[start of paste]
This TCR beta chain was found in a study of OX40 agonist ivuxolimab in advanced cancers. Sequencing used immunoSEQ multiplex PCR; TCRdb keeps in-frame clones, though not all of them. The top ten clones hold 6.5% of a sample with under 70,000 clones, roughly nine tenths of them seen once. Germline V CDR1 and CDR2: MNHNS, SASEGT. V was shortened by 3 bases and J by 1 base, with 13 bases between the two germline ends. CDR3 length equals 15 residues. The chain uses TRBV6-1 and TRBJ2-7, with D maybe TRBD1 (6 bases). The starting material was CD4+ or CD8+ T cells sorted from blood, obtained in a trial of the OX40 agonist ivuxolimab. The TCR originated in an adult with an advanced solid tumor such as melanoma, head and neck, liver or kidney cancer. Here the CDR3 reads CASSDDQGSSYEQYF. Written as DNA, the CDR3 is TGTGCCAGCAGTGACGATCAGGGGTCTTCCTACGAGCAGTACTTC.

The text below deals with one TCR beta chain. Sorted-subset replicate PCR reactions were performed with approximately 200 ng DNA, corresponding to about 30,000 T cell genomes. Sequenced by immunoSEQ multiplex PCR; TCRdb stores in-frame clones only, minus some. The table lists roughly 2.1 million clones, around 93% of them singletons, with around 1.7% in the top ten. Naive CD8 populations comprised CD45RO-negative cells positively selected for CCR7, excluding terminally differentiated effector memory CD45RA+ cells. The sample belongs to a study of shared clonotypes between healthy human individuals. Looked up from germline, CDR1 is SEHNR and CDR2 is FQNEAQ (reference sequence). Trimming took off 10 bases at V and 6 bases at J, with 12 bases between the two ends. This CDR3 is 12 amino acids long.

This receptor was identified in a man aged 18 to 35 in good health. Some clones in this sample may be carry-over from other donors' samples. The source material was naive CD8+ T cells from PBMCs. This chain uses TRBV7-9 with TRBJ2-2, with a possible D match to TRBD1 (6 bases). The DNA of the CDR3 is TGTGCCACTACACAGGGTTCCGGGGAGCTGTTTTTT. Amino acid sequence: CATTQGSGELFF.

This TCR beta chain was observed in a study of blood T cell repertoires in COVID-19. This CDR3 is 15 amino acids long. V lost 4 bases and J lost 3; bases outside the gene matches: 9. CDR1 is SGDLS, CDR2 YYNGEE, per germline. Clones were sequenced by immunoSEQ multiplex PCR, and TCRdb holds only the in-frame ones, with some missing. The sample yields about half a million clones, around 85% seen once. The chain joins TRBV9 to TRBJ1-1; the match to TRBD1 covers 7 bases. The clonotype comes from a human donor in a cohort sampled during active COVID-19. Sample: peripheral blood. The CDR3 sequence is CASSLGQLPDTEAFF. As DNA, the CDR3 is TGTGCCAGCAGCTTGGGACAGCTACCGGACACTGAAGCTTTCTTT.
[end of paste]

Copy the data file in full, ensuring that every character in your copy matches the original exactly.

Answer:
This TCR beta chain was found in a study of OX40 agonist ivuxolimab in advanced cancers. Sequencing used immunoSEQ multiplex PCR; TCRdb keeps in-frame clones, though not all of them. The top ten clones hold 6.5% of a sample with under 70,000 clones, roughly nine tenths of them seen once. Germline V CDR1 and CDR2: MNHNS, SASEGT. V was shortened by 3 bases and J by 1 base, with 13 bases between the two germline ends. CDR3 length equals 15 residues. The chain uses TRBV6-1 and TRBJ2-7, with D maybe TRBD1 (6 bases). The starting material was CD4+ or CD8+ T cells sorted from blood, obtained in a trial of the OX40 agonist ivuxolimab. The TCR originated in an adult with an advanced solid tumor such as melanoma, head and neck, liver or kidney cancer. Here the CDR3 reads CASSDDQGSSYEQYF. Written as DNA, the CDR3 is TGTGCCAGCAGTGACGATCAGGGGTCTTCCTACGAGCAGTACTTC.

The text below deals with one TCR beta chain. Sorted-subset replicate PCR reactions were performed with approximately 200 ng DNA, corresponding to about 30,000 T cell genomes. Sequenced by immunoSEQ multiplex PCR; TCRdb stores in-frame clones only, minus some. The table lists roughly 2.1 million clones, around 93% of them singletons, with around 1.7% in the top ten. Naive CD8 populations comprised CD45RO-negative cells positively selected for CCR7, excluding terminally differentiated effector memory CD45RA+ cells. The sample belongs to a study of shared clonotypes between healthy human individuals. Looked up from germline, CDR1 is SEHNR and CDR2 is FQNEAQ (reference sequence). Trimming took off 10 bases at V and 6 bases at J, with 12 bases between the two ends. This CDR3 is 12 amino acids long.

This receptor was identified in a man aged 18 to 35 in good health. Some clones in this sample may be carry-over from other donors' samples. The source material was naive CD8+ T cells from PBMCs. This chain uses TRBV7-9 with TRBJ2-2, with a possible D match to TRBD1 (6 bases). The DNA of the CDR3 is TGTGCCACTACACAGGGTTCCGGGGAGCTGTTTTTT. Amino acid sequence: CATTQGSGELFF.

This TCR beta chain was observed in a study of blood T cell repertoires in COVID-19. This CDR3 is 15 amino acids long. V lost 4 bases and J lost 3; bases outside the gene matches: 9. CDR1 is SGDLS, CDR2 YYNGEE, per germline. Clones were sequenced by immunoSEQ multiplex PCR, and TCRdb holds only the in-frame ones, with some missing. The sample yields about half a million clones, around 85% seen once. The chain joins TRBV9 to TRBJ1-1; the match to TRBD1 covers 7 bases. The clonotype comes from a human donor in a cohort sampled during active COVID-19. Sample: peripheral blood. The CDR3 sequence is CASSLGQLPDTEAFF. As DNA, the CDR3 is TGTGCCAGCAGCTTGGGACAGCTACCGGACACTGAAGCTTTCTTT.